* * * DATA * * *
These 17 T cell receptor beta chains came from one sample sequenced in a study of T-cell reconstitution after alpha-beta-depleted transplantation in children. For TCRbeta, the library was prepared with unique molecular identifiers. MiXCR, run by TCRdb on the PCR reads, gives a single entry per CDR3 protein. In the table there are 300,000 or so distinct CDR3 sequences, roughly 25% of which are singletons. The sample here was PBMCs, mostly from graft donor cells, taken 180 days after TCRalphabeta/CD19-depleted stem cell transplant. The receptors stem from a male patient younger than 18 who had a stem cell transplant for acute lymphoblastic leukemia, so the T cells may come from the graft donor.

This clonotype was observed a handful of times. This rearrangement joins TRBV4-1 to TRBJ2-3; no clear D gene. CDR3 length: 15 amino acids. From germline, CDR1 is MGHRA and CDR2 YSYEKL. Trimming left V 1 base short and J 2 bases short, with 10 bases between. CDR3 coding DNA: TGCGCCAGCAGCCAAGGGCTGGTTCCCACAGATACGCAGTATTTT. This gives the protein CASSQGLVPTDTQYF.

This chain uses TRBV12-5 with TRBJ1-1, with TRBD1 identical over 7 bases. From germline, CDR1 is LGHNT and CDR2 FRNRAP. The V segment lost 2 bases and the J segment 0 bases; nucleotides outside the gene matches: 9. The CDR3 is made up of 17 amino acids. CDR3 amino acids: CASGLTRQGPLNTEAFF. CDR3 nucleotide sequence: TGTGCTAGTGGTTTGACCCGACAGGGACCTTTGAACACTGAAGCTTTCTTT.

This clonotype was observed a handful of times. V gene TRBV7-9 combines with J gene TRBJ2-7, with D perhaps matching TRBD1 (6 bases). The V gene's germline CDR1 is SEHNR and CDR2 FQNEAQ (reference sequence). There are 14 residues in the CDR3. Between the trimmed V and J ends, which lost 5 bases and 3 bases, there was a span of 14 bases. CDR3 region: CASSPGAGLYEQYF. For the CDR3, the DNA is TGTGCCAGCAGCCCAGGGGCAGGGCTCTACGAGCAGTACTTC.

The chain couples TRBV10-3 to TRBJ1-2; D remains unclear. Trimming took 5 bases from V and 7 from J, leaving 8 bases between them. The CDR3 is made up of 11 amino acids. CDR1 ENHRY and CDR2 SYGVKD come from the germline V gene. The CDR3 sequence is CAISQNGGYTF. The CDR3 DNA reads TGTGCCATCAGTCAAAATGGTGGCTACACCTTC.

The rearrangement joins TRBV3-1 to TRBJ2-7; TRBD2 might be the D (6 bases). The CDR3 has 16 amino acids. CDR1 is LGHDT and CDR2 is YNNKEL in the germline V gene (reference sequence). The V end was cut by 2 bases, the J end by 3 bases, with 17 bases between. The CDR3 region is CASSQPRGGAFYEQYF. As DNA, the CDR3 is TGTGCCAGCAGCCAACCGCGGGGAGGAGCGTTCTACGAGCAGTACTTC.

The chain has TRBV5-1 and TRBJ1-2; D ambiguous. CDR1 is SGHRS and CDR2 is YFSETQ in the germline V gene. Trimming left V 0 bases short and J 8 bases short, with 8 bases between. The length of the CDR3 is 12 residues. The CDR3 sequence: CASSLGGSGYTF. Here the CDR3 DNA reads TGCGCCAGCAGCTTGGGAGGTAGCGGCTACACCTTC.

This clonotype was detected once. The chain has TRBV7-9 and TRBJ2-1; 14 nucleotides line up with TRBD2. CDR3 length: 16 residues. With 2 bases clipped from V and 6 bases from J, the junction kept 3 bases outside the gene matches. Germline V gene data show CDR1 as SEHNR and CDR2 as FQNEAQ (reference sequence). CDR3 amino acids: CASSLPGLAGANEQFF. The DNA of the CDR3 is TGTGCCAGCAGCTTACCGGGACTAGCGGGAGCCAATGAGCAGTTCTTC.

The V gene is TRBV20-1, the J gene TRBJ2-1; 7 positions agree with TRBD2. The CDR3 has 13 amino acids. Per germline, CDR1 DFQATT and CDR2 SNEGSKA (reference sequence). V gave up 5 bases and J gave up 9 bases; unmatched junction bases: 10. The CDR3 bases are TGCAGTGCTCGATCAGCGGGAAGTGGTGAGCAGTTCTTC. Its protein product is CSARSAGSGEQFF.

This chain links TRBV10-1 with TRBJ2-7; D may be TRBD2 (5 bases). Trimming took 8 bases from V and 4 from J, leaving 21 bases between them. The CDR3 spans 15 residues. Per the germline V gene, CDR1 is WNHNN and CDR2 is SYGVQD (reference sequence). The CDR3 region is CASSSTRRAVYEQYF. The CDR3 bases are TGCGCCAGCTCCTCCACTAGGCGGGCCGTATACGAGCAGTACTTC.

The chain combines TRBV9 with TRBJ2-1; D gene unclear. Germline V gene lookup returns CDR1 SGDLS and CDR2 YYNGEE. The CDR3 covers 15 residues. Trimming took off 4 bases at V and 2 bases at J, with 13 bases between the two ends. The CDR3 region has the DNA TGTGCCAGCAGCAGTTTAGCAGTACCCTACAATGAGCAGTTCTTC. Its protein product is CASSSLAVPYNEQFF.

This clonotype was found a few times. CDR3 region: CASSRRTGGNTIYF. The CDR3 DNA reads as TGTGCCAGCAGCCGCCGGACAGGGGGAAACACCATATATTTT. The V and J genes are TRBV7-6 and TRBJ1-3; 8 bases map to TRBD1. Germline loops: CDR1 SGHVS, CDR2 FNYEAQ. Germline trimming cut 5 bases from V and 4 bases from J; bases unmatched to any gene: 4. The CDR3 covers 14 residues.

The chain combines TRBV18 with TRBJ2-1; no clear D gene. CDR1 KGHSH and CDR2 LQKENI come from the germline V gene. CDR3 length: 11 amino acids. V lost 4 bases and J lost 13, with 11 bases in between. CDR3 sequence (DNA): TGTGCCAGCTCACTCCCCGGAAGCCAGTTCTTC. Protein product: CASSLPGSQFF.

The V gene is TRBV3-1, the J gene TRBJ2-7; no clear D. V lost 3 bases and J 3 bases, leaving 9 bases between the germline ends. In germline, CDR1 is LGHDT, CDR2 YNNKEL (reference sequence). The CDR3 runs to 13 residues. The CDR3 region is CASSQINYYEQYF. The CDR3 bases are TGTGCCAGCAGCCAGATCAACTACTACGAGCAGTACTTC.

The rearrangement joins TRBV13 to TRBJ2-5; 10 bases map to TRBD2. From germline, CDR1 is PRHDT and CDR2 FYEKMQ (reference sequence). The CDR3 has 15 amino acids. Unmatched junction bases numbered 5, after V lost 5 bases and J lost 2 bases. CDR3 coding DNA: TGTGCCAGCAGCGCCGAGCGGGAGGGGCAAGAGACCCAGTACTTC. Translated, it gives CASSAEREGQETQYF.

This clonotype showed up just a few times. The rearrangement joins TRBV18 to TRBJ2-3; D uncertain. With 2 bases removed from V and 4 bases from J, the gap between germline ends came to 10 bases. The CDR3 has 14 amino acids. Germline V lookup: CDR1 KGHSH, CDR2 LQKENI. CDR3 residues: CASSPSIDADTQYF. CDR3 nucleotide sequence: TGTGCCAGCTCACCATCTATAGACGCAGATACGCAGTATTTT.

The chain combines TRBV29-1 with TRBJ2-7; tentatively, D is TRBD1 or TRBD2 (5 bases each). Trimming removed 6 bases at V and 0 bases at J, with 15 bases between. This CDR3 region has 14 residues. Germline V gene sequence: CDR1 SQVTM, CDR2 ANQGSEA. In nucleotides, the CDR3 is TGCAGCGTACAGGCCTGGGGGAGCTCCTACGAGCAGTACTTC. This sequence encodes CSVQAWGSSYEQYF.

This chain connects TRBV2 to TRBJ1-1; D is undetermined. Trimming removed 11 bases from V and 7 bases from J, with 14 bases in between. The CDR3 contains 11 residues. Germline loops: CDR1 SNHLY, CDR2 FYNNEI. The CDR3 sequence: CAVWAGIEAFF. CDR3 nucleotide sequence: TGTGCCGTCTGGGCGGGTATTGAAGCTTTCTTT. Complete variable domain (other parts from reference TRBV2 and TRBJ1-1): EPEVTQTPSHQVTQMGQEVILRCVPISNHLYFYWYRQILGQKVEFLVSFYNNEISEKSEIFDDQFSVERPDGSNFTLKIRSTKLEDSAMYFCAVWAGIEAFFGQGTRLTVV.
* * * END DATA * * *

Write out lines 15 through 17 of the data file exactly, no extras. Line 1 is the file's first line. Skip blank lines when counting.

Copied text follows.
The rearrangement joins TRBV13 to TRBJ2-5; 10 bases map to TRBD2. From germline, CDR1 is PRHDT and CDR2 FYEKMQ (reference sequence). The CDR3 has 15 amino acids. Unmatched junction bases numbered 5, after V lost 5 bases and J lost 2 bases. CDR3 coding DNA: TGTGCCAGCAGCGCCGAGCGGGAGGGGCAAGAGACCCAGTACTTC. Translated, it gives CASSAEREGQETQYF.

This clonotype showed up just a few times. The rearrangement joins TRBV18 to TRBJ2-3; D uncertain. With 2 bases removed from V and 4 bases from J, the gap between germline ends came to 10 bases. The CDR3 has 14 amino acids. Germline V lookup: CDR1 KGHSH, CDR2 LQKENI. CDR3 residues: CASSPSIDADTQYF. CDR3 nucleotide sequence: TGTGCCAGCTCACCATCTATAGACGCAGATACGCAGTATTTT.

The chain combines TRBV29-1 with TRBJ2-7; tentatively, D is TRBD1 or TRBD2 (5 bases each). Trimming removed 6 bases at V and 0 bases at J, with 15 bases between. This CDR3 region has 14 residues. Germline V gene sequence: CDR1 SQVTM, CDR2 ANQGSEA. In nucleotides, the CDR3 is TGCAGCGTACAGGCCTGGGGGAGCTCCTACGAGCAGTACTTC. This sequence encodes CSVQAWGSSYEQYF.